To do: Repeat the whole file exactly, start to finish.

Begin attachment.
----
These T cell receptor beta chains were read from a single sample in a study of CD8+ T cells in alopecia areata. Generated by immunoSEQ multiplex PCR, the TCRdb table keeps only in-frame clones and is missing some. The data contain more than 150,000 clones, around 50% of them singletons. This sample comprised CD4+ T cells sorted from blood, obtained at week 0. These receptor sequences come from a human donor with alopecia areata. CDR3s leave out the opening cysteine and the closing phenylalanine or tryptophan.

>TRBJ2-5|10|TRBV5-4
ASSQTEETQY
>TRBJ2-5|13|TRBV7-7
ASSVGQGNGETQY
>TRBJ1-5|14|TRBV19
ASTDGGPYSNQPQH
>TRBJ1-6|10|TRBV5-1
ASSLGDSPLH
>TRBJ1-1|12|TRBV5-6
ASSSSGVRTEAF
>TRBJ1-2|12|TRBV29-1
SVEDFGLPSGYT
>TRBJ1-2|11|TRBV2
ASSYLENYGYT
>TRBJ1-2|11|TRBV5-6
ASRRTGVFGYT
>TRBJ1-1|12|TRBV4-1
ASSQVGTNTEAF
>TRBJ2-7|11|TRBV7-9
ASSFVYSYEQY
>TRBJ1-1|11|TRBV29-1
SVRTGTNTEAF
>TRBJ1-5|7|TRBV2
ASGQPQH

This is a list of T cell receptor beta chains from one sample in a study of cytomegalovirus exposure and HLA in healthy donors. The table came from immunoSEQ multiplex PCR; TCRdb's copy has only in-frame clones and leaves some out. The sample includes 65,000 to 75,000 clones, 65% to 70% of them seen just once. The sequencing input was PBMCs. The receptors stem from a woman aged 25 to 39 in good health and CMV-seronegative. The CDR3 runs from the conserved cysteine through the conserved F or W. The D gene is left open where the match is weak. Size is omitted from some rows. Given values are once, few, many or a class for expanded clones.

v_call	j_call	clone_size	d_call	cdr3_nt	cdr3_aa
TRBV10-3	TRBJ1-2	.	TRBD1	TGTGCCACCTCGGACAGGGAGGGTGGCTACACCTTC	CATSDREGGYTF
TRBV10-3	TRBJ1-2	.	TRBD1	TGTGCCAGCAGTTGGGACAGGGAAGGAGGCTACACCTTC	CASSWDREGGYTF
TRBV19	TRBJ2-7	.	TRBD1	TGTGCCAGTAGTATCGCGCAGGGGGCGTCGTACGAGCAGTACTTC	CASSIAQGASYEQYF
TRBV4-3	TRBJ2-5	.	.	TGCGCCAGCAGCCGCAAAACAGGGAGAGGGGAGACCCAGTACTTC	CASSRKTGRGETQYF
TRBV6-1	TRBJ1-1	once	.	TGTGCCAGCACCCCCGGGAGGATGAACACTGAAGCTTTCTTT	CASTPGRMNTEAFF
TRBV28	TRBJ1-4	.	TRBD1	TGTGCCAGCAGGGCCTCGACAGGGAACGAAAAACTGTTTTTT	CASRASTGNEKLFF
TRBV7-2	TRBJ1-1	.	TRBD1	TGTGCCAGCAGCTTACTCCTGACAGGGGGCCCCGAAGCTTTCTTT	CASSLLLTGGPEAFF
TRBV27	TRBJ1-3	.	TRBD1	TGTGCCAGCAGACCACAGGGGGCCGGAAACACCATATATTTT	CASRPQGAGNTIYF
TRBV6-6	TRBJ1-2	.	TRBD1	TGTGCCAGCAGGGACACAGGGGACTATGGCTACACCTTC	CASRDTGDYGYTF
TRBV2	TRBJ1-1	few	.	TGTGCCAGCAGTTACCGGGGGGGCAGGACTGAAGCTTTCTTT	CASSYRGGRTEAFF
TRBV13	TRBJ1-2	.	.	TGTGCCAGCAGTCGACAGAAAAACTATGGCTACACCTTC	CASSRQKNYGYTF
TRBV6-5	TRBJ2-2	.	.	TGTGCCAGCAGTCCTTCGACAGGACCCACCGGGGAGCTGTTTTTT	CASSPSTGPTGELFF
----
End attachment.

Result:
These T cell receptor beta chains were read from a single sample in a study of CD8+ T cells in alopecia areata. Generated by immunoSEQ multiplex PCR, the TCRdb table keeps only in-frame clones and is missing some. The data contain more than 150,000 clones, around 50% of them singletons. This sample comprised CD4+ T cells sorted from blood, obtained at week 0. These receptor sequences come from a human donor with alopecia areata. CDR3s leave out the opening cysteine and the closing phenylalanine or tryptophan.

>TRBJ2-5|10|TRBV5-4
ASSQTEETQY
>TRBJ2-5|13|TRBV7-7
ASSVGQGNGETQY
>TRBJ1-5|14|TRBV19
ASTDGGPYSNQPQH
>TRBJ1-6|10|TRBV5-1
ASSLGDSPLH
>TRBJ1-1|12|TRBV5-6
ASSSSGVRTEAF
>TRBJ1-2|12|TRBV29-1
SVEDFGLPSGYT
>TRBJ1-2|11|TRBV2
ASSYLENYGYT
>TRBJ1-2|11|TRBV5-6
ASRRTGVFGYT
>TRBJ1-1|12|TRBV4-1
ASSQVGTNTEAF
>TRBJ2-7|11|TRBV7-9
ASSFVYSYEQY
>TRBJ1-1|11|TRBV29-1
SVRTGTNTEAF
>TRBJ1-5|7|TRBV2
ASGQPQH

This is a list of T cell receptor beta chains from one sample in a study of cytomegalovirus exposure and HLA in healthy donors. The table came from immunoSEQ multiplex PCR; TCRdb's copy has only in-frame clones and leaves some out. The sample includes 65,000 to 75,000 clones, 65% to 70% of them seen just once. The sequencing input was PBMCs. The receptors stem from a woman aged 25 to 39 in good health and CMV-seronegative. The CDR3 runs from the conserved cysteine through the conserved F or W. The D gene is left open where the match is weak. Size is omitted from some rows. Given values are once, few, many or a class for expanded clones.

v_call	j_call	clone_size	d_call	cdr3_nt	cdr3_aa
TRBV10-3	TRBJ1-2	.	TRBD1	TGTGCCACCTCGGACAGGGAGGGTGGCTACACCTTC	CATSDREGGYTF
TRBV10-3	TRBJ1-2	.	TRBD1	TGTGCCAGCAGTTGGGACAGGGAAGGAGGCTACACCTTC	CASSWDREGGYTF
TRBV19	TRBJ2-7	.	TRBD1	TGTGCCAGTAGTATCGCGCAGGGGGCGTCGTACGAGCAGTACTTC	CASSIAQGASYEQYF
TRBV4-3	TRBJ2-5	.	.	TGCGCCAGCAGCCGCAAAACAGGGAGAGGGGAGACCCAGTACTTC	CASSRKTGRGETQYF
TRBV6-1	TRBJ1-1	once	.	TGTGCCAGCACCCCCGGGAGGATGAACACTGAAGCTTTCTTT	CASTPGRMNTEAFF
TRBV28	TRBJ1-4	.	TRBD1	TGTGCCAGCAGGGCCTCGACAGGGAACGAAAAACTGTTTTTT	CASRASTGNEKLFF
TRBV7-2	TRBJ1-1	.	TRBD1	TGTGCCAGCAGCTTACTCCTGACAGGGGGCCCCGAAGCTTTCTTT	CASSLLLTGGPEAFF
TRBV27	TRBJ1-3	.	TRBD1	TGTGCCAGCAGACCACAGGGGGCCGGAAACACCATATATTTT	CASRPQGAGNTIYF
TRBV6-6	TRBJ1-2	.	TRBD1	TGTGCCAGCAGGGACACAGGGGACTATGGCTACACCTTC	CASRDTGDYGYTF
TRBV2	TRBJ1-1	few	.	TGTGCCAGCAGTTACCGGGGGGGCAGGACTGAAGCTTTCTTT	CASSYRGGRTEAFF
TRBV13	TRBJ1-2	.	.	TGTGCCAGCAGTCGACAGAAAAACTATGGCTACACCTTC	CASSRQKNYGYTF
TRBV6-5	TRBJ2-2	.	.	TGTGCCAGCAGTCCTTCGACAGGACCCACCGGGGAGCTGTTTTTT	CASSPSTGPTGELFF